- Standard Contractual Clauses (SCC) are contractual clauses used as a tool for third country data transfer in accordance with the GDPR. They contain contractual obligations for the data exporter and importer with regard to the protection of the rights of the individuals, whose personal data is transferred. They also represent appropriate safeguards in case of third countries transfers. The SCC are approved and adopted by the European Commission. More…
- The Codes of Conduct are voluntary audit tool for the personal data controllers and processors implementing specific and appropriate safeguards/data protection rules in specific field or in connection with particular processing operations. The Codes can help the organisations (for example: micro, small and medium-sized enterprises) to guarantee the compliance with the best practices and rules and thus to ensure effective application of the GDPR, as well as, to serve for third countries data transfer basis. More…
Important: The organisations responsible for the application of the supranational codes should submit for review the draft Code of Conduct to the data protection supervisory authority. After its review, the Code is sent for approval to all concerned supervisory authorities and to EDPB for complete content evaluation in accordance with Articles 40 and 41 of the GDPR.
- Certification mechanisms, seals and data protection markings, which are voluntary tool, used to prove the application of the appropriate data protection safeguards in accordance with GDPR. They allow the data subjects to quickly assess the data protection level of specific products and services. More...
Important: The personal data controller/processor should evaluate the legislation of the third country to which the personal data will be transferred. The necessity of implementing „supplementary measures” in order to guarantee the essentially equivalent level of protection in the specific third country, as required by the EU law, can arise irrespective of the used transfer tool.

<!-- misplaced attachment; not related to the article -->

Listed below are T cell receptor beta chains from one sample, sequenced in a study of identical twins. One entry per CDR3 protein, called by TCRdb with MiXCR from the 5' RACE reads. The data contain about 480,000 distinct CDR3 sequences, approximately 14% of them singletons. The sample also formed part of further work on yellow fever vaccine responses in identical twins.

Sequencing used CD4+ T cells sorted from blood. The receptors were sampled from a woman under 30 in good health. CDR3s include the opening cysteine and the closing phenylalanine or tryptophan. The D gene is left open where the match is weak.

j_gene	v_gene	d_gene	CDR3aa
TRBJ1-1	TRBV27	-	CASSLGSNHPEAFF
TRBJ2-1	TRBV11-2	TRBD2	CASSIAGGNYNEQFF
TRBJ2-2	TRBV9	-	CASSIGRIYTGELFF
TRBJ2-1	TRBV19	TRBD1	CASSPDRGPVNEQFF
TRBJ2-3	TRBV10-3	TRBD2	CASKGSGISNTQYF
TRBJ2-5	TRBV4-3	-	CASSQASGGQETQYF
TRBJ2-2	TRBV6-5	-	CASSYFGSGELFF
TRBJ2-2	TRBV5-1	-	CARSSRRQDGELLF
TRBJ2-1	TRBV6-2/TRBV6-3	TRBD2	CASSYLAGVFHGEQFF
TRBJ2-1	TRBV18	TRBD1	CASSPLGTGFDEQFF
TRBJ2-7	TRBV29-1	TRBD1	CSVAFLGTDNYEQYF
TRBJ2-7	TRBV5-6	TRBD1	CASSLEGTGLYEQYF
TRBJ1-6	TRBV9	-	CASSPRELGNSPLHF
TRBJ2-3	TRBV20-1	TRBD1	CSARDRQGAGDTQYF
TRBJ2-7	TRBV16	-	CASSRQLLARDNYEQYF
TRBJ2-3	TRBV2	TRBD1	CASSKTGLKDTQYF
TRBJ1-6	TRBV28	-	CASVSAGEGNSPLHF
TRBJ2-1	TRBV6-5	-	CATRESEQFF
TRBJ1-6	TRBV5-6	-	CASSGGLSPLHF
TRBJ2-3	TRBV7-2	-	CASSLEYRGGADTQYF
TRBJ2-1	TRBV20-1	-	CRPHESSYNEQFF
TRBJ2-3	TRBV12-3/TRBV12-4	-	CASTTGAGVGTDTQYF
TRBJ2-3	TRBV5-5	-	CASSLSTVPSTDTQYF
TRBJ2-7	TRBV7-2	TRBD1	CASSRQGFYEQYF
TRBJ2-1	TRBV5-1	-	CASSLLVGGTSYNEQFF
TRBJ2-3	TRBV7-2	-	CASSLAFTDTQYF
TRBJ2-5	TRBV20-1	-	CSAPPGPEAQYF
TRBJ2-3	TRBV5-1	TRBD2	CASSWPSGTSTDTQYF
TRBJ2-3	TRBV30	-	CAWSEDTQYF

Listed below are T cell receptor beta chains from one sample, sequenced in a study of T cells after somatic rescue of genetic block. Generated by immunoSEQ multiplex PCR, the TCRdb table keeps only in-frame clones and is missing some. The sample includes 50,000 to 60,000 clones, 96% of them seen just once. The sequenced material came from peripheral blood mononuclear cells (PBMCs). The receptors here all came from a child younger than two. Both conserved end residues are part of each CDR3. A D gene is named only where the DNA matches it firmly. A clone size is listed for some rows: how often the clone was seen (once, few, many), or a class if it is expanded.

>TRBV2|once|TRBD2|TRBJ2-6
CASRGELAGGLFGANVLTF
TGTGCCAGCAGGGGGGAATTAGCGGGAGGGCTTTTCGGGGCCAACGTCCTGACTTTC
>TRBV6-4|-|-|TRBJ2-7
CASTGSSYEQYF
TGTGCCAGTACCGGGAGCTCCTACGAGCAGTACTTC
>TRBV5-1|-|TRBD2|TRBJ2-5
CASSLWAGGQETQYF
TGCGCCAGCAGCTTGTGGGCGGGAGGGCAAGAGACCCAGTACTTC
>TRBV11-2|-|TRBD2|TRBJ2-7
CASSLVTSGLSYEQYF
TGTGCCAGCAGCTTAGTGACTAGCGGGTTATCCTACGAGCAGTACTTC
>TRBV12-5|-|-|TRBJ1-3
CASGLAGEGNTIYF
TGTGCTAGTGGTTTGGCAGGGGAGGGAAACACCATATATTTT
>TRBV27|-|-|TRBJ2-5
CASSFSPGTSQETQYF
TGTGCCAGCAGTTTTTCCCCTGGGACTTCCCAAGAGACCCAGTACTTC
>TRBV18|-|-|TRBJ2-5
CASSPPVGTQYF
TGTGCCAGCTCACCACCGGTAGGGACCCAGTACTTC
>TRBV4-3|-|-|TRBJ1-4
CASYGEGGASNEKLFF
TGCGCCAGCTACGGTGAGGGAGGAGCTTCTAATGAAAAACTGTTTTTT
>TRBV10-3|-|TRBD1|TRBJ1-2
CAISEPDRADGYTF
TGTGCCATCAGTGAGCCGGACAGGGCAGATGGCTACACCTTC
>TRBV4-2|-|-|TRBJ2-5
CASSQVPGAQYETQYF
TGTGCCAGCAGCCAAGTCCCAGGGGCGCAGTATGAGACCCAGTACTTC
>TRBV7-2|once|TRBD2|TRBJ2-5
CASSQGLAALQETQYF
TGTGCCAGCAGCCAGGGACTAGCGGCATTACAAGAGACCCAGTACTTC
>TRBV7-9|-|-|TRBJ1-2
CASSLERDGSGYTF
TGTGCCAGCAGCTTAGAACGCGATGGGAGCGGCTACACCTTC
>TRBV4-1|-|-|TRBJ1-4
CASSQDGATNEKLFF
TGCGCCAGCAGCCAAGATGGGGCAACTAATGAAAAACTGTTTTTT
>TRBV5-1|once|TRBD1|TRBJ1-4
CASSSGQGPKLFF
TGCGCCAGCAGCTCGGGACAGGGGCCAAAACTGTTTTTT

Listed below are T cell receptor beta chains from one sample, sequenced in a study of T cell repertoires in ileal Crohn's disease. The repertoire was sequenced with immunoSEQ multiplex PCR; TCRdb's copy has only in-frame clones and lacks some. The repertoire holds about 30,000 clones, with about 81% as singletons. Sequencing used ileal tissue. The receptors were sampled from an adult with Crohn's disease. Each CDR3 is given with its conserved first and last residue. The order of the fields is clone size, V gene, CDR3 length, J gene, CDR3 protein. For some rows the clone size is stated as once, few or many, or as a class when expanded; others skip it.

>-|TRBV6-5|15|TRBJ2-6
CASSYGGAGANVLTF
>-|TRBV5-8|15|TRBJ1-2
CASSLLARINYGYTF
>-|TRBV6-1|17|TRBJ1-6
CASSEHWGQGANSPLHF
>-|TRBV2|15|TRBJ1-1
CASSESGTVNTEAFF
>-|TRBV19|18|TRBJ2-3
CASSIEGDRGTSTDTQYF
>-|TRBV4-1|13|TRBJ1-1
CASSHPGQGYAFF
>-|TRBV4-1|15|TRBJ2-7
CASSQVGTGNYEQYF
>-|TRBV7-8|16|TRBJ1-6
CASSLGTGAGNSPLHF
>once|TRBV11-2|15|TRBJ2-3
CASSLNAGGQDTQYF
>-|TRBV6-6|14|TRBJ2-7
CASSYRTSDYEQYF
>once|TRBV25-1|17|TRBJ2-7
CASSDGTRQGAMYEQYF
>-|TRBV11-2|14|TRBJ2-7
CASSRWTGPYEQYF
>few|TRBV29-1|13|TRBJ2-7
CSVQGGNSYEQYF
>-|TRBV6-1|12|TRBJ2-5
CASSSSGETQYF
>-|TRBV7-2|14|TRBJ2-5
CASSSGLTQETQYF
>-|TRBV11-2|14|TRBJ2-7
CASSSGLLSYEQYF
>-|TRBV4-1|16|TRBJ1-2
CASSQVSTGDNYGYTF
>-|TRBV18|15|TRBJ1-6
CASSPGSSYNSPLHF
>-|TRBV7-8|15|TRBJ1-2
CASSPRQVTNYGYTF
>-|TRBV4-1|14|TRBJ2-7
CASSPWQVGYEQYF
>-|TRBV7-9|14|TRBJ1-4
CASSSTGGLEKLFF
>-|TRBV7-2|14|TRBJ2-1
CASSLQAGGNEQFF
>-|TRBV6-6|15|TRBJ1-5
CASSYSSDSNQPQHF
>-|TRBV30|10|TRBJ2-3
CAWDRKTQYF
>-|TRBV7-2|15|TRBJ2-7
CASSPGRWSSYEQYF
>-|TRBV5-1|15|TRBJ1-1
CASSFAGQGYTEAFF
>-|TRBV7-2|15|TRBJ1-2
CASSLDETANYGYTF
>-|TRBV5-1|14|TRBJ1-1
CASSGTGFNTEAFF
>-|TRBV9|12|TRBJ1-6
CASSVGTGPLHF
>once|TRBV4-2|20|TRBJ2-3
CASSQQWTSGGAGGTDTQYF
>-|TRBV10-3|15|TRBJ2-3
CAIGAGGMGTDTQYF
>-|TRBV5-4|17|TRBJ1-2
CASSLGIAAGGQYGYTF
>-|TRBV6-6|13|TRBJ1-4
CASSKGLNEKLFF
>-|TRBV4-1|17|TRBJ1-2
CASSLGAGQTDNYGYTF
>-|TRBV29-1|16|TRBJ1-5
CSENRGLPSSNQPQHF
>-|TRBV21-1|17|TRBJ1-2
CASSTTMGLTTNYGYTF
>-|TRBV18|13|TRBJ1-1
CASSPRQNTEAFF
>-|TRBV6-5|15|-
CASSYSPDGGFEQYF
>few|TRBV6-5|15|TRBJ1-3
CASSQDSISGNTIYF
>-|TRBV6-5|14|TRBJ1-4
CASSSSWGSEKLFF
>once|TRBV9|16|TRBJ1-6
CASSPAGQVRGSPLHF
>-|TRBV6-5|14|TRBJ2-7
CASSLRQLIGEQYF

Third countries data transfer tools after „Schrems II”
The Court of EU decision refers to all appropriate safeguards under Art. 46 of Regulation (EU) 2016/679, which are applied for data transfer from the European Economic Area (EEA) to any third country. The US legal regulations specified by the Court (Art. 702 of the Foreign Intelligence Surveillance Act (FISA) and Executive order 12 333) apply to any transfer to the U.S. via electronic means that falls under the scope of this legislation, regardless of the transfer tool used for the transfer.
In order for the personal data controller to continue the third countries data transfer after the Court decision, it should analyse individually the third country protection level, which should be essentially equivalent to that guaranteed within the EU. This way it could be determined, whether the SCC or the BCR can be applied in practice and whether it is necessary to implement supplementary measures, as well as, whether the third country law does not contradict the foreseen supplementary measures, which could influence their effectiveness. More…
Third countries personal data transfer tools based on derogations
By incidental and non-repetitive data transfer you can refer to any of the derogations foreseen in Art. 49 of the GDPR. For example on the basis of consent by the data subject; for performance or conclusion of contracts; for protection of data subject’s vital interests, where the individual is incapable of giving his/her consent. More…
Seven practical steps for third countries personal data transfer, which the exporter should perform:
Step 1: To be aware of the place, where the subjects data will be transferred to in order to guarantee the essentially equivalent level of protection.
Step 2: To check whether the country has a decision on adequacy, adopted by the European Commission.
Step 3: To check which personal data transfer tool, defined in Chapter V of the GDPR is appropriate in the specific case.
Step 4: To assess whether the third country legislation or practice could impact the used transfer tools with regard to the specific transfer.
Step 5: To identify and adopt supplementary measures in order to ensure the level of data protection is in compliance with the GDPR, i.e. with the EU equivalent standard.
Step 6: To undertake formal procedural steps after defining effective supplementary measures. These are measures, complementing the third countries personal data transfer tools under Art. 46 of the GDPR.
Step 7: To periodically evaluate the level of protection and to monitor for changes, which could have relation to the data transfer in specific third country.
Published on: 07.12.2022